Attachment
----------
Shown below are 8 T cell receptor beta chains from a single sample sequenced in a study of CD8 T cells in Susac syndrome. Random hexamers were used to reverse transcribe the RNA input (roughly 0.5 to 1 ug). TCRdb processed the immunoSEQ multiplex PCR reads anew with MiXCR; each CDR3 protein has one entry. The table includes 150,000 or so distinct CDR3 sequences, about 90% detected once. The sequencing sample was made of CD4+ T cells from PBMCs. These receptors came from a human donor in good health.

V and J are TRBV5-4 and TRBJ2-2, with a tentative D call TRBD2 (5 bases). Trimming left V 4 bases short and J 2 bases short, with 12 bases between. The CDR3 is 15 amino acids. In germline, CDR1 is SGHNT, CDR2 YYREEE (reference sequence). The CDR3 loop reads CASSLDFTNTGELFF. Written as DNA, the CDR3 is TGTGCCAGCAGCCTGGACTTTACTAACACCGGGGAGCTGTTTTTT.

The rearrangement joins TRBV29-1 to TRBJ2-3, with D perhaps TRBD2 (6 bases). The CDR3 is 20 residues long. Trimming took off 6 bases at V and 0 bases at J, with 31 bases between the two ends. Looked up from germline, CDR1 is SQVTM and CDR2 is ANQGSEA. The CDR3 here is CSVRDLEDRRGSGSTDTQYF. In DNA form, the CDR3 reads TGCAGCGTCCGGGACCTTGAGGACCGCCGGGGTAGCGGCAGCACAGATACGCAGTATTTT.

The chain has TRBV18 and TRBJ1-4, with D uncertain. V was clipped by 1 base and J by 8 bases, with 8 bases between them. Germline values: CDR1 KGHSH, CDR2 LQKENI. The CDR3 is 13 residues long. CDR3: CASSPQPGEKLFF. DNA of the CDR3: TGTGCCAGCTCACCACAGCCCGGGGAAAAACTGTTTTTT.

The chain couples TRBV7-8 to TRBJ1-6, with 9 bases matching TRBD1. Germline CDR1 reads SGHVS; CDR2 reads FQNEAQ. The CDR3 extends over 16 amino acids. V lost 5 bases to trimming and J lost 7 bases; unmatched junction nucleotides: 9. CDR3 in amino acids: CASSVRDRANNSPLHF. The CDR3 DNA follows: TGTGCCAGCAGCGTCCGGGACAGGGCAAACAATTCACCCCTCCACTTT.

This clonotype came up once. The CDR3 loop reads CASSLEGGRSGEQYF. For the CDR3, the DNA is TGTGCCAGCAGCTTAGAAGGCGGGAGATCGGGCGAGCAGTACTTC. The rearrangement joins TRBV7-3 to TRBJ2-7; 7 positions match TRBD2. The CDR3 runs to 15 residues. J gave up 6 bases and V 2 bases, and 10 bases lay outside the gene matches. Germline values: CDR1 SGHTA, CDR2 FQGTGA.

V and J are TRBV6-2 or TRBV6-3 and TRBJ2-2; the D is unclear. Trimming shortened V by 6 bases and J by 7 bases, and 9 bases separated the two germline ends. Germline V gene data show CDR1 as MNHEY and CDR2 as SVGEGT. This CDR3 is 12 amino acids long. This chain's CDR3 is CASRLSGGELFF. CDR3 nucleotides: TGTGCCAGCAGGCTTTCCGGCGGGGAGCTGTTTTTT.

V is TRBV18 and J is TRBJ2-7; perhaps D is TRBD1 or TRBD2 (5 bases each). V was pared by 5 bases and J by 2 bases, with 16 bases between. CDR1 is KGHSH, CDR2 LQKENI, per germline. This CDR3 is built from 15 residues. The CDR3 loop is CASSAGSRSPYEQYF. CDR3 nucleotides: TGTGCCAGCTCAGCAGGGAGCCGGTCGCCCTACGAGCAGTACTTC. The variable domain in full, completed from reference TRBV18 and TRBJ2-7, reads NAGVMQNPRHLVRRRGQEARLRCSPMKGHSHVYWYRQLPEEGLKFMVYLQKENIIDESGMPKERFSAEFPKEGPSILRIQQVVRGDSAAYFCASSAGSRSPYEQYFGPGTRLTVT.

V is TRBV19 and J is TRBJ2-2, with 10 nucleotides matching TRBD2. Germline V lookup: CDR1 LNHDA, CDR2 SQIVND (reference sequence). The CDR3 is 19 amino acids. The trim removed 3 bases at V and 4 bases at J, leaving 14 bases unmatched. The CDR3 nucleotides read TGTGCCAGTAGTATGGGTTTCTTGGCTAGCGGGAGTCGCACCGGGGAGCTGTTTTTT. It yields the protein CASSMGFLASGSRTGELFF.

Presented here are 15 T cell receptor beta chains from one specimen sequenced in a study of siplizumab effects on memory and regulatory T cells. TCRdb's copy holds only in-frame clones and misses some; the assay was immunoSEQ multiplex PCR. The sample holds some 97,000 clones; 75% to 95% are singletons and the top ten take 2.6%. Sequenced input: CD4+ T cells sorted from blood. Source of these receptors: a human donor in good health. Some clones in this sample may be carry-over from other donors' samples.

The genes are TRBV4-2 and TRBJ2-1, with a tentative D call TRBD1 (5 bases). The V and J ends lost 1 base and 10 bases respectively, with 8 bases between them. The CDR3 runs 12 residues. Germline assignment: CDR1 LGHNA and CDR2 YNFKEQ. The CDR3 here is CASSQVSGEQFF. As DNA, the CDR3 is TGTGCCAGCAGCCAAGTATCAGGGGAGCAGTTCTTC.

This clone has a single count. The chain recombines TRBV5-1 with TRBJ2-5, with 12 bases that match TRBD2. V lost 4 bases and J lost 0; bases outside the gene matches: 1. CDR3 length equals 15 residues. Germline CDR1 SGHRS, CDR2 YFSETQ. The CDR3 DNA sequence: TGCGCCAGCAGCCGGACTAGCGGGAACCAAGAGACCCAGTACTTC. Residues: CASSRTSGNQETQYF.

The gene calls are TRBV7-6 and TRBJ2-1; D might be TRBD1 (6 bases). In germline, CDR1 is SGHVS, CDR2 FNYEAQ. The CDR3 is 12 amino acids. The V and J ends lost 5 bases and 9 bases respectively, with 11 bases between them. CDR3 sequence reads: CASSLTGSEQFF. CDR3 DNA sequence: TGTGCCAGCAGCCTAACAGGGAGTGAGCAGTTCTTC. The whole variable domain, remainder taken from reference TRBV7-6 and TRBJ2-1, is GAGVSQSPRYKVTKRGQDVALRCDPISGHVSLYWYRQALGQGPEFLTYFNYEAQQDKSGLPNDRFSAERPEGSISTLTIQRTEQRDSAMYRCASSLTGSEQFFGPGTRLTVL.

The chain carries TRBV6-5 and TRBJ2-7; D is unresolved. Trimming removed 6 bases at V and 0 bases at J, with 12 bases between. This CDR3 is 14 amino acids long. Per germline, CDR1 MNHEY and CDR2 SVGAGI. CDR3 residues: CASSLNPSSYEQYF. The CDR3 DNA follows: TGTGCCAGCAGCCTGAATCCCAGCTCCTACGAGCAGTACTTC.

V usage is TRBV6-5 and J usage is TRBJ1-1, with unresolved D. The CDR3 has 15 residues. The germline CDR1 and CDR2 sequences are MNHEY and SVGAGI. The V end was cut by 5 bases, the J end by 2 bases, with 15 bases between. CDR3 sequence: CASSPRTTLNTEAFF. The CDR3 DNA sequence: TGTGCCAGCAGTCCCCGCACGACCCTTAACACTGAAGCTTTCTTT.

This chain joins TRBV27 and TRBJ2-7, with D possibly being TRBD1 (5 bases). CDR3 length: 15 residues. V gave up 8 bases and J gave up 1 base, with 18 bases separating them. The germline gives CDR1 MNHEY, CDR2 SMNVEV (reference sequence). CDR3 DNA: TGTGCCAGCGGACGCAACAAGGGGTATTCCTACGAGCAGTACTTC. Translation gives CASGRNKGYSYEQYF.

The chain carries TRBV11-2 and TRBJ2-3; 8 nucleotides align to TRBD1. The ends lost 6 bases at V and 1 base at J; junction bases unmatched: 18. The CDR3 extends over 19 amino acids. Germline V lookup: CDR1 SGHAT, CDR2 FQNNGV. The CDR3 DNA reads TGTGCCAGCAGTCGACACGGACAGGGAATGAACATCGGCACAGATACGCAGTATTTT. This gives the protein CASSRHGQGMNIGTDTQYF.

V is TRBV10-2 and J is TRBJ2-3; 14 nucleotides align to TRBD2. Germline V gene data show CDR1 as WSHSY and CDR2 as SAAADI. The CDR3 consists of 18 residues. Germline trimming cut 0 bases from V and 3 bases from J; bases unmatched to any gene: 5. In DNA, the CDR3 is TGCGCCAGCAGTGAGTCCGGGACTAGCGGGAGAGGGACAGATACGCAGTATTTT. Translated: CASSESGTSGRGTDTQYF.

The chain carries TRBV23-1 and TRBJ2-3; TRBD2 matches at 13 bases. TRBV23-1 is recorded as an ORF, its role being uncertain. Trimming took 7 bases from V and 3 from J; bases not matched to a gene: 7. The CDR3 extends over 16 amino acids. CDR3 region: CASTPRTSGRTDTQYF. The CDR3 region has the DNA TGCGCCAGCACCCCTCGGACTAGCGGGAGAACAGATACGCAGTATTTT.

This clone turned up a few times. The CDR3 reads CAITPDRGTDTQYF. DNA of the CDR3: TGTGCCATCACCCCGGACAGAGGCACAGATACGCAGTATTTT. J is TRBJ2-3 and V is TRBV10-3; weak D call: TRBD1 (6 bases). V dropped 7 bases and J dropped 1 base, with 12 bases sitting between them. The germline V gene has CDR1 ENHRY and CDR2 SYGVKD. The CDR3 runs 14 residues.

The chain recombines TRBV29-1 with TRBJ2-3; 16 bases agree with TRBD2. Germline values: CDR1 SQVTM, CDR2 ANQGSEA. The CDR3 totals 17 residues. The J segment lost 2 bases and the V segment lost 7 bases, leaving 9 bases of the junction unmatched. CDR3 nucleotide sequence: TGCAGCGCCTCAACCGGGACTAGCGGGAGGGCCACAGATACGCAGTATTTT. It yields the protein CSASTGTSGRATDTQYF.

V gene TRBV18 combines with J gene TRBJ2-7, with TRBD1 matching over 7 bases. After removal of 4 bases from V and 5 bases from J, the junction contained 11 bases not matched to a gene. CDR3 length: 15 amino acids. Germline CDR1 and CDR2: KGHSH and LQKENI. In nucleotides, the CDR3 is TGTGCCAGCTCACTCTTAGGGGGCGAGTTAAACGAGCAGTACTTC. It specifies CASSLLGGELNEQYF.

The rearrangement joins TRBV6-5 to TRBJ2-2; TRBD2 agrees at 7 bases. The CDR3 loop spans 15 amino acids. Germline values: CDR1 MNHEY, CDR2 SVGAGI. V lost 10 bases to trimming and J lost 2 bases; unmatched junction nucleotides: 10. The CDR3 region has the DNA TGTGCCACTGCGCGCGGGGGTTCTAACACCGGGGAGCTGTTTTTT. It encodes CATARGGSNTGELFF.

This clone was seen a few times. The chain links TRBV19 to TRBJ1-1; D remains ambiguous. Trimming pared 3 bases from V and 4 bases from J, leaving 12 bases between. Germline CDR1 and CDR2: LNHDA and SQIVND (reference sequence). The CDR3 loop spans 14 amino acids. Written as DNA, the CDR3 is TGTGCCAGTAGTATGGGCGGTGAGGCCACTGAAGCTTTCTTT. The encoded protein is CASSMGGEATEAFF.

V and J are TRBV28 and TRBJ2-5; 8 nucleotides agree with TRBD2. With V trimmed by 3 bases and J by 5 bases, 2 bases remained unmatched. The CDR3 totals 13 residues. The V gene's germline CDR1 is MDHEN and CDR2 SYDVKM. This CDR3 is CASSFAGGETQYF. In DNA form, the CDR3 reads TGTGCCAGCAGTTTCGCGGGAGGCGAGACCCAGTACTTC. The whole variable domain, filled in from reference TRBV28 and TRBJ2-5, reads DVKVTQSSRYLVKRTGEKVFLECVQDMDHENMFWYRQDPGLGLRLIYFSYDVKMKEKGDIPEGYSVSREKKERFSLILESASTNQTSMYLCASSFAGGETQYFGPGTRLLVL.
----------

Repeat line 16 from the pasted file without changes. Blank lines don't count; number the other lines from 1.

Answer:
This chain joins TRBV27 and TRBJ2-7, with D possibly being TRBD1 (5 bases). CDR3 length: 15 residues. V gave up 8 bases and J gave up 1 base, with 18 bases separating them. The germline gives CDR1 MNHEY, CDR2 SMNVEV (reference sequence). CDR3 DNA: TGTGCCAGCGGACGCAACAAGGGGTATTCCTACGAGCAGTACTTC. Translation gives CASGRNKGYSYEQYF.